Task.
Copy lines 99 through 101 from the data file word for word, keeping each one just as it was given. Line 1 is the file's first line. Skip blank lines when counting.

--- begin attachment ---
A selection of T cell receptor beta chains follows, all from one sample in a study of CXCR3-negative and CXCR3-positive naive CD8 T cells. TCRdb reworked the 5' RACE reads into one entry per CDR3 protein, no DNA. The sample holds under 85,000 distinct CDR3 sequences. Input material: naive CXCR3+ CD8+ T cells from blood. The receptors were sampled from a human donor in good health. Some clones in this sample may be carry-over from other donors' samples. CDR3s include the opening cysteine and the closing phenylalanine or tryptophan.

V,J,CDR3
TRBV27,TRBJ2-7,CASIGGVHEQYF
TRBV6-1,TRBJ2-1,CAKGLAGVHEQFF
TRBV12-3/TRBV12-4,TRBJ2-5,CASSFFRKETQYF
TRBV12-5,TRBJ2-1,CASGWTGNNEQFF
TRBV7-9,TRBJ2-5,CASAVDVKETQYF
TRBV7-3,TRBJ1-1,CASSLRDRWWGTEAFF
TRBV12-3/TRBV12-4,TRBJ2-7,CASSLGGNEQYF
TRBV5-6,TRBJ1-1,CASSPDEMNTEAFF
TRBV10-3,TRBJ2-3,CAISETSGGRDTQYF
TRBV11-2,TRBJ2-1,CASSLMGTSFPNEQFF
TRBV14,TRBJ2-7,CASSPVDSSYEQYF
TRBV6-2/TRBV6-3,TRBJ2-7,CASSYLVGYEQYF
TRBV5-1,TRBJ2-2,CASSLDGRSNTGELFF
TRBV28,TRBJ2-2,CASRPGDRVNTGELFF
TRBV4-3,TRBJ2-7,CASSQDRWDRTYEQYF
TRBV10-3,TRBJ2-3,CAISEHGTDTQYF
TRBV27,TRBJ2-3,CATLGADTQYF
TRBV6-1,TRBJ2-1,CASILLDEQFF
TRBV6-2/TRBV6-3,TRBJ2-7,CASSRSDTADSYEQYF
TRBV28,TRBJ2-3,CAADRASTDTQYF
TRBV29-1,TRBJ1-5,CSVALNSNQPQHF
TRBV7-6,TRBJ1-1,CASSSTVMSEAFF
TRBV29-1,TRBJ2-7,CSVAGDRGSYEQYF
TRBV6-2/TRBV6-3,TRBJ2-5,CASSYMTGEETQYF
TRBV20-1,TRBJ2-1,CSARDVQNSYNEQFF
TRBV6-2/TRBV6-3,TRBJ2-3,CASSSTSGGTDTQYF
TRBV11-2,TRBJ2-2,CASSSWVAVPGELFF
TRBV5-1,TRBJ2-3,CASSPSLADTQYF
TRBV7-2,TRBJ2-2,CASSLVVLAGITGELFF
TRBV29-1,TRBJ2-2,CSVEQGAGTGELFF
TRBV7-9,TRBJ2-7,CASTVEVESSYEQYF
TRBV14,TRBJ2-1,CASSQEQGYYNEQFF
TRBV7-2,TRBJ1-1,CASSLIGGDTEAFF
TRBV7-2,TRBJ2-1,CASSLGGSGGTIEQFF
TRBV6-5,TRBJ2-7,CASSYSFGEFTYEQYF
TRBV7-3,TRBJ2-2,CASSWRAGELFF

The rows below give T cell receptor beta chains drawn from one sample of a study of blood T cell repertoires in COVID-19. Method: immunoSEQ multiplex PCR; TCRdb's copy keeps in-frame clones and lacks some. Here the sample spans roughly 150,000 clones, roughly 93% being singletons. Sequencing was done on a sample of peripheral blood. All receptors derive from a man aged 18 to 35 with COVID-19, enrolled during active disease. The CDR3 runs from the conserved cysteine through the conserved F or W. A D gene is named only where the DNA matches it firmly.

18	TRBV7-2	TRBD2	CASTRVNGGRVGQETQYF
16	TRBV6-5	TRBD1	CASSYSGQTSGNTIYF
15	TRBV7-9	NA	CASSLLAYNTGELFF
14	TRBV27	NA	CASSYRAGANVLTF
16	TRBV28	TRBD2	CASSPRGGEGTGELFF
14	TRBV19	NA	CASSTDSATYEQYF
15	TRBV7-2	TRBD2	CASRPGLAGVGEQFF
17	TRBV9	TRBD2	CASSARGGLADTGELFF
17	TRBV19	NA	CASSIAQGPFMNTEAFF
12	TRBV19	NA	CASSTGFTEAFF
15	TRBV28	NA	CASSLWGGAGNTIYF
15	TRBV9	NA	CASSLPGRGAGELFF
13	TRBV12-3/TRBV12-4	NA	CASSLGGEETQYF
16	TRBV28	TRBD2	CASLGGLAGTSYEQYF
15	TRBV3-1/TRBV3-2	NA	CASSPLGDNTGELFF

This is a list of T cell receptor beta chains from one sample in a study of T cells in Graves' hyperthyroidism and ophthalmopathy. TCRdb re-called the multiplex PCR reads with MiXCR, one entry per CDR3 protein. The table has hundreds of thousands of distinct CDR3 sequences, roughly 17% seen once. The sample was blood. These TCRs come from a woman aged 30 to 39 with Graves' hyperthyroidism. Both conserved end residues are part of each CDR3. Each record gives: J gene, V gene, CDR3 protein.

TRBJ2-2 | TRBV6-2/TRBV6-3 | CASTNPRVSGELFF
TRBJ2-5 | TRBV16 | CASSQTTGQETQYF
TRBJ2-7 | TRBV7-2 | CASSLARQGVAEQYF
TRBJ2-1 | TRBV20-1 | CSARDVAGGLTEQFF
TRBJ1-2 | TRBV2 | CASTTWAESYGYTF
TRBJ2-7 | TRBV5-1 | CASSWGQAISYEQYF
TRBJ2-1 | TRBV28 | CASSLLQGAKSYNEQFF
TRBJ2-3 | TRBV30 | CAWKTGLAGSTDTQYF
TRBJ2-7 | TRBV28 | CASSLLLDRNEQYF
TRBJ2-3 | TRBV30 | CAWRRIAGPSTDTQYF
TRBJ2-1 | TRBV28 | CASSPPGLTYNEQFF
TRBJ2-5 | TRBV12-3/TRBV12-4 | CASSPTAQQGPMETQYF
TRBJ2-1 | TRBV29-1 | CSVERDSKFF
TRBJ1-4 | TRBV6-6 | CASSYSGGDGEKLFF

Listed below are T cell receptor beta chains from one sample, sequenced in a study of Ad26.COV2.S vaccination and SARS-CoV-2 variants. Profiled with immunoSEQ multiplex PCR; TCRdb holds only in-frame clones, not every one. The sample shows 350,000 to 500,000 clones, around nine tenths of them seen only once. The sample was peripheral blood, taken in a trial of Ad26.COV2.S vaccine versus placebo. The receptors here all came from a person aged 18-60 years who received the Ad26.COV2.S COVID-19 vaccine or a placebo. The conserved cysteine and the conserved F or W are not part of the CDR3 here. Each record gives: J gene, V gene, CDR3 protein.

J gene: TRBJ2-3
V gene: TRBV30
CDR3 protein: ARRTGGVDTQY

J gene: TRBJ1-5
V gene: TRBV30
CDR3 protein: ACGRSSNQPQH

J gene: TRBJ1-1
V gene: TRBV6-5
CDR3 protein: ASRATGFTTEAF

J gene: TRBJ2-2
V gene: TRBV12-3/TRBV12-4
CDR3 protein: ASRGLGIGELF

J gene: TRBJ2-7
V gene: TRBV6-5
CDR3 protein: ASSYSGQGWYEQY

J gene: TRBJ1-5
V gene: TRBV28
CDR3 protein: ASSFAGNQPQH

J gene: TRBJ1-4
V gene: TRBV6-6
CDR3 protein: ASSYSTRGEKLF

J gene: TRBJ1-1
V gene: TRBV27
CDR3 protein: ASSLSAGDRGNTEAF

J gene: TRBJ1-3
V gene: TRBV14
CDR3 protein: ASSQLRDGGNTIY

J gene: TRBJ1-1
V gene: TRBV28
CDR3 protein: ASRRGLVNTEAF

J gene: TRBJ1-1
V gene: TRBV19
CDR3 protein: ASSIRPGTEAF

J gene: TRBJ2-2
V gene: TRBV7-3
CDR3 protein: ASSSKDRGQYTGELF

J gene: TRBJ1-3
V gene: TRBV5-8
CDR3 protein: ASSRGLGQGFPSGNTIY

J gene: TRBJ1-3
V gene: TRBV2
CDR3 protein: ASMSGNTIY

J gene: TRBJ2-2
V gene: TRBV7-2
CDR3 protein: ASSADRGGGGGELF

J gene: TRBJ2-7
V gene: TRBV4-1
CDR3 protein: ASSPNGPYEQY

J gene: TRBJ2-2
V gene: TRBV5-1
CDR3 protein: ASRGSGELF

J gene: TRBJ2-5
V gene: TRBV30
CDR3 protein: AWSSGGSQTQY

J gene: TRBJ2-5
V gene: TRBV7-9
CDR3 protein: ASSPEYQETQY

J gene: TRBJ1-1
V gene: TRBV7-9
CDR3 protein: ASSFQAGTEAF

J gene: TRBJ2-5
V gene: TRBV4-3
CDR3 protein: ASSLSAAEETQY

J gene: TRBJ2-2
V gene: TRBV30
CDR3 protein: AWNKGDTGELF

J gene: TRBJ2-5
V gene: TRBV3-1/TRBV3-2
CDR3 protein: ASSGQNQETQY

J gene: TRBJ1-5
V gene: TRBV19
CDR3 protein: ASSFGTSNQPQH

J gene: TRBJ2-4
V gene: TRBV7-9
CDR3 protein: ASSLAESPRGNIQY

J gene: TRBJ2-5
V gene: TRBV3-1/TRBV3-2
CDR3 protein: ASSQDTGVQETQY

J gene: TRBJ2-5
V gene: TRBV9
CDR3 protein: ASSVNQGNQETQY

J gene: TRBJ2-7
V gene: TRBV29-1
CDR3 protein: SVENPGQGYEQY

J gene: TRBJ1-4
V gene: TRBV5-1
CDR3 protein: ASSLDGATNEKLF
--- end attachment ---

V gene: TRBV28
CDR3 protein: ASRRGLVNTEAF

J gene: TRBJ1-1